Mycological and mycotoxicological evaluation of grain.
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Department of Veterinary Hygiene and Food Sanitation, Lithuanian Veterinary Academy, Kaunas, Lithuania
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Violeta Baliukoniene   

Department of Veterinary Hygiene and Food Sanitation, Lithuanian VeterinaryAcademy, Tilzes Str. 18, Kaunas, Lithuania LT-3022
Ann Agric Environ Med. 2003;10(2):223-227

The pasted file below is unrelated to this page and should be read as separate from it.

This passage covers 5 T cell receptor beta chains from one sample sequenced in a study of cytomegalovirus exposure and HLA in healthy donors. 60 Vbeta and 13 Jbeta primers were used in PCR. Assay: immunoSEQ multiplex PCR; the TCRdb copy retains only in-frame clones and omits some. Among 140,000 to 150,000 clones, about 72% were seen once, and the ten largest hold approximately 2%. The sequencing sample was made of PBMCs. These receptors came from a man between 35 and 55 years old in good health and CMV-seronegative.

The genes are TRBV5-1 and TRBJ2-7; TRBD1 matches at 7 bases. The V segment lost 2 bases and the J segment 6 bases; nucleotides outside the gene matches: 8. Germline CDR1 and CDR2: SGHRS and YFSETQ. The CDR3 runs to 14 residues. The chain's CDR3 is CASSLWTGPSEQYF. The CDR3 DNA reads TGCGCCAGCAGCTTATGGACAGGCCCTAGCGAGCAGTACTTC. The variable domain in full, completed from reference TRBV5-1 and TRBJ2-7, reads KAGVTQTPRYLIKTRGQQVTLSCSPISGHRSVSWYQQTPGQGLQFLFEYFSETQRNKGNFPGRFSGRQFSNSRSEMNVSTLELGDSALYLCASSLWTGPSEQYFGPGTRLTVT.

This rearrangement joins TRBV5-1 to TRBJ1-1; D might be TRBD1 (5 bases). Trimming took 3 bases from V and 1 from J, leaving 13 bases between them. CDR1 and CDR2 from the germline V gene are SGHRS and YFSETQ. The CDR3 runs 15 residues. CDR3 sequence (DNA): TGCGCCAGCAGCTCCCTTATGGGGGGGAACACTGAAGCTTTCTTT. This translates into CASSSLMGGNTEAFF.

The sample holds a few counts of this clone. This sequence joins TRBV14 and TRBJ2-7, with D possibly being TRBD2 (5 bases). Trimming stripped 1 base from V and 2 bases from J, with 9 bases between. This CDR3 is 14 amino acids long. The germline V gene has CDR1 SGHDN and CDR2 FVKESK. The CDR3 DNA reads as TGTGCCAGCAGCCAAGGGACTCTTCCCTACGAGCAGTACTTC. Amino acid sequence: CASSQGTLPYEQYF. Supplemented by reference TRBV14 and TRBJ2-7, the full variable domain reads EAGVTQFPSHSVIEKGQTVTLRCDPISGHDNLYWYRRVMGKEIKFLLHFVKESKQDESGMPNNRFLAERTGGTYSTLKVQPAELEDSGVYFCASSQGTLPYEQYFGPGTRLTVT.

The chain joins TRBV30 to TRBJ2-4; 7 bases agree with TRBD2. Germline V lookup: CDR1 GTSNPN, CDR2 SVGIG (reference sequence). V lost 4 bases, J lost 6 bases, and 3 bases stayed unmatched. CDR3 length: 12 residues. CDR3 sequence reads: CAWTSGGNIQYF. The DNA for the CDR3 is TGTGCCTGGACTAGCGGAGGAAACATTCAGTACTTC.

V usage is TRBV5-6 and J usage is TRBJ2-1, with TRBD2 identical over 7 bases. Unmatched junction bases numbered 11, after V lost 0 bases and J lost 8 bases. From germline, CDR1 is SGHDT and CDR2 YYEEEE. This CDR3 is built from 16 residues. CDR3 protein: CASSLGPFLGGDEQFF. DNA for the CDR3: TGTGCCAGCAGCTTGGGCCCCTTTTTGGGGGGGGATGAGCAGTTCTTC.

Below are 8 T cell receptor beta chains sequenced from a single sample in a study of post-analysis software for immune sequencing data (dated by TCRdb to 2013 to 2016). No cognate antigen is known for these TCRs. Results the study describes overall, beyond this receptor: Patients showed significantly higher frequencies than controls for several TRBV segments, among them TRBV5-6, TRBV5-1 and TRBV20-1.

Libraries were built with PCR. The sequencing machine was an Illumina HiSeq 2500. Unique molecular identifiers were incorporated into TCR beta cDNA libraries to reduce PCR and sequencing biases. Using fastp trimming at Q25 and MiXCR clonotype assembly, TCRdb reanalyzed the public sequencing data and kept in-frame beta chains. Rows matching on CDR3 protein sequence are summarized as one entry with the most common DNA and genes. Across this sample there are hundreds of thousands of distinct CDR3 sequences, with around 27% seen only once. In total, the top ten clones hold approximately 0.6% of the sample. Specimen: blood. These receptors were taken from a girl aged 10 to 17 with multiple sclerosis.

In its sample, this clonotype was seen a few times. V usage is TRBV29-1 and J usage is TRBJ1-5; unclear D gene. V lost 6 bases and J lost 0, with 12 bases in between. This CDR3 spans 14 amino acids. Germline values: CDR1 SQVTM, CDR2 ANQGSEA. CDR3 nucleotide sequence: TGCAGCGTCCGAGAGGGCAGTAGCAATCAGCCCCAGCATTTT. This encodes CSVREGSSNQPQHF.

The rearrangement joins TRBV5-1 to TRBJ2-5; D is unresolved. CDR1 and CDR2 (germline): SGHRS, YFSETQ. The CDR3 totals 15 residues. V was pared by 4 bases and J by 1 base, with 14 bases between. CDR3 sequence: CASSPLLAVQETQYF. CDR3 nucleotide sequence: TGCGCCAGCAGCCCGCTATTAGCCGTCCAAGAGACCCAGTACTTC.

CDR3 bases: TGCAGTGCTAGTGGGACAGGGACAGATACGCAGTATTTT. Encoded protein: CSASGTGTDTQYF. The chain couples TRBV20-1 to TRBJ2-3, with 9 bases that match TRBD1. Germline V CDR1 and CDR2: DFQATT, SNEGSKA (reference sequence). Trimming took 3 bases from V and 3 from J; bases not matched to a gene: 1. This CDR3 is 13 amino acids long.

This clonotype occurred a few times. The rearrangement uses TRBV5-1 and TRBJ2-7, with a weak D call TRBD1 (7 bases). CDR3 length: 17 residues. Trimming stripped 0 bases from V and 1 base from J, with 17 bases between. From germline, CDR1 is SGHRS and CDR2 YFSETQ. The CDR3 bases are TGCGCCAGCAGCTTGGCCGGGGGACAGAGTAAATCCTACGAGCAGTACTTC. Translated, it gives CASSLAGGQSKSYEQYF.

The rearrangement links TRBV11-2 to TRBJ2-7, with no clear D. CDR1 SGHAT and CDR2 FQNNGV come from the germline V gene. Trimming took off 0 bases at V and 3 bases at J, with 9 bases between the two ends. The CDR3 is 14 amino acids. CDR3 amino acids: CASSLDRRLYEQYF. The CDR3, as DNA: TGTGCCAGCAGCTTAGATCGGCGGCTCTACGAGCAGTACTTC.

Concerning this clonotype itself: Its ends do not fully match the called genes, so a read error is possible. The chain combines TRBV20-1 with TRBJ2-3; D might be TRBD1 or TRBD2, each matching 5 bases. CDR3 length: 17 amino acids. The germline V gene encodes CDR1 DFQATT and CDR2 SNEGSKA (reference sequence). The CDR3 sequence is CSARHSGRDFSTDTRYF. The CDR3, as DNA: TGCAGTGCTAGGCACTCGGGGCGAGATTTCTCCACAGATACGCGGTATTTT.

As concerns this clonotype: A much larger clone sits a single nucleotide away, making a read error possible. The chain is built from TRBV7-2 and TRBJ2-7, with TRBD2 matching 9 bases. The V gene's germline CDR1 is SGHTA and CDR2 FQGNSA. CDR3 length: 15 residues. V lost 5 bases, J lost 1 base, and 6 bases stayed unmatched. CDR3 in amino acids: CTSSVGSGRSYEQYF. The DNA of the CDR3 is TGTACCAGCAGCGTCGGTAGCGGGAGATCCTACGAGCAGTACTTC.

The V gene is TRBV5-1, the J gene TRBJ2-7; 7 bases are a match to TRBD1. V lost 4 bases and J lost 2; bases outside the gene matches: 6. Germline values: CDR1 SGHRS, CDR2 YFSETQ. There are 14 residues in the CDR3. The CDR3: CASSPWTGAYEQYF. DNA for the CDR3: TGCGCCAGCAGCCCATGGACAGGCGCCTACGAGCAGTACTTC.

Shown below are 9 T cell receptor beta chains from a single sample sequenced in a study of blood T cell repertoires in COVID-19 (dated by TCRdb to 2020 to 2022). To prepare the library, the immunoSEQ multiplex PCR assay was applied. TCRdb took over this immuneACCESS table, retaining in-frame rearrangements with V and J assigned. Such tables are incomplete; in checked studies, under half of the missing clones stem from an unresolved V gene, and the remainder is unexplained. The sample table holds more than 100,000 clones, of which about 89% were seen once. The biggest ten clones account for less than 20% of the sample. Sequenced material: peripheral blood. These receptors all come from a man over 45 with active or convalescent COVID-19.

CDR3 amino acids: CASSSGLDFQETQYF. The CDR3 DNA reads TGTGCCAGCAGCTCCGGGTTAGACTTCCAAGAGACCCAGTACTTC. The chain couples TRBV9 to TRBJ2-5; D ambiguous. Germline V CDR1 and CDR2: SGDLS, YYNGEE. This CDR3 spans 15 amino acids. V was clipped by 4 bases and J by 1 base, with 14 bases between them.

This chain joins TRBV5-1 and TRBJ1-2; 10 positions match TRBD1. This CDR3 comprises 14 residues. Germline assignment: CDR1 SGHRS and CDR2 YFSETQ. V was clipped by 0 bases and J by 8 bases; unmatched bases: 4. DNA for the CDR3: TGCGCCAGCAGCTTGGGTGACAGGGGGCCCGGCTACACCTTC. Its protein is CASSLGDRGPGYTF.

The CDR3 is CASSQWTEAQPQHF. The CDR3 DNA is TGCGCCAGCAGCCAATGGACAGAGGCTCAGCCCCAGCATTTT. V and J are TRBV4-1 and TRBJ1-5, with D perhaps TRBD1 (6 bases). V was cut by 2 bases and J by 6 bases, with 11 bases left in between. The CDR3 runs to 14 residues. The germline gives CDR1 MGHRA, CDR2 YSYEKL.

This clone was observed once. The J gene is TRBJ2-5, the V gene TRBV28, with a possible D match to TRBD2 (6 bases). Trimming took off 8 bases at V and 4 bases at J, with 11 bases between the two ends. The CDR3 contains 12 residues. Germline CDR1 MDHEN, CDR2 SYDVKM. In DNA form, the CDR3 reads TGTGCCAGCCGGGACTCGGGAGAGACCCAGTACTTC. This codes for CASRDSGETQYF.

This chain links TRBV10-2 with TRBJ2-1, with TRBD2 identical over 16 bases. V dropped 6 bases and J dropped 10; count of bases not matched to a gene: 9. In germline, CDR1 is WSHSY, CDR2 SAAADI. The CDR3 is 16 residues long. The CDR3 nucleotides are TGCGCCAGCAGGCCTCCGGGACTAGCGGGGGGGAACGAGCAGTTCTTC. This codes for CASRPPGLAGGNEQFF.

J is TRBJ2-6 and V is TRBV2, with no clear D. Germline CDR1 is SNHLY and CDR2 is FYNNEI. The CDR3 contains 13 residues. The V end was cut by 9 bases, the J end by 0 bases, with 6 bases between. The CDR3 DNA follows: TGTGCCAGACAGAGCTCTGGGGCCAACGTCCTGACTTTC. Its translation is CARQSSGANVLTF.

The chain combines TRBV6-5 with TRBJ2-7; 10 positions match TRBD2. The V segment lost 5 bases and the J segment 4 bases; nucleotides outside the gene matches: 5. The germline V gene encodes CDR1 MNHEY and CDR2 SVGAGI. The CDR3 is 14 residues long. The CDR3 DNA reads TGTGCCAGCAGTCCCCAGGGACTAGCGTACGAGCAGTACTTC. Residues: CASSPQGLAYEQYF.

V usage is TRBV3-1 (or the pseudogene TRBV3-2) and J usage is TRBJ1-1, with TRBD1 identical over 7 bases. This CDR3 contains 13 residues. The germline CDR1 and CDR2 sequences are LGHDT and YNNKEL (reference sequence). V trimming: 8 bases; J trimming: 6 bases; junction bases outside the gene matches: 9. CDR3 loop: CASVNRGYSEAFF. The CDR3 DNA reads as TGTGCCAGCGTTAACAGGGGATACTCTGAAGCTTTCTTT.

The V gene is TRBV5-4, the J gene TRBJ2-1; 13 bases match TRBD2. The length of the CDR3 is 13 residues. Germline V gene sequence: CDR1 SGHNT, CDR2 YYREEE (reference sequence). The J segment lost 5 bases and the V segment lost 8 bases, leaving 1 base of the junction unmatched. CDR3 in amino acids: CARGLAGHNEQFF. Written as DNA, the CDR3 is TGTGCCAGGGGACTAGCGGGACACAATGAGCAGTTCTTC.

Grain storage conditions affect its quality. In Lithuania, different typesof farms have various harvesting, processing and storing conditions. Grain samples were tested from agriculturalgranaries of 3 different types with different grain storage conditions in Lithuania. During March-Aprilin 2001 the investigation on mycological and mycotoxicological state of stored grain from different typesof agricultural granaries were performed. Wheat (Triticum aestivum L.) samples (n = 33) were tested fromsmall, medium and large granaries. Barley (Hordeum distichon L.) (n = 22) was tested from small and mediumgranaries. Considering this issue, 31 species of micromycetes ascribed to 8 genera were isolated andidentified. The results obtained indicate that highest levels of micromycetes contamination are foundin small granaries with good storing and drying equipment. Micromycetes of some species belonging tothe Penicillium Link, Aspergillus Mich. Ex Fr., Fusarium Link, and other genera, are able to producesecondary metabolites - mycotoxins of various compositions that are toxic to plants, animals, and humans.The levels of mycotoxins zearalenone and ochratoxin A were established. The highest concentration ofzearalenone and ochratoxin A were found in grains from small farm granaries.
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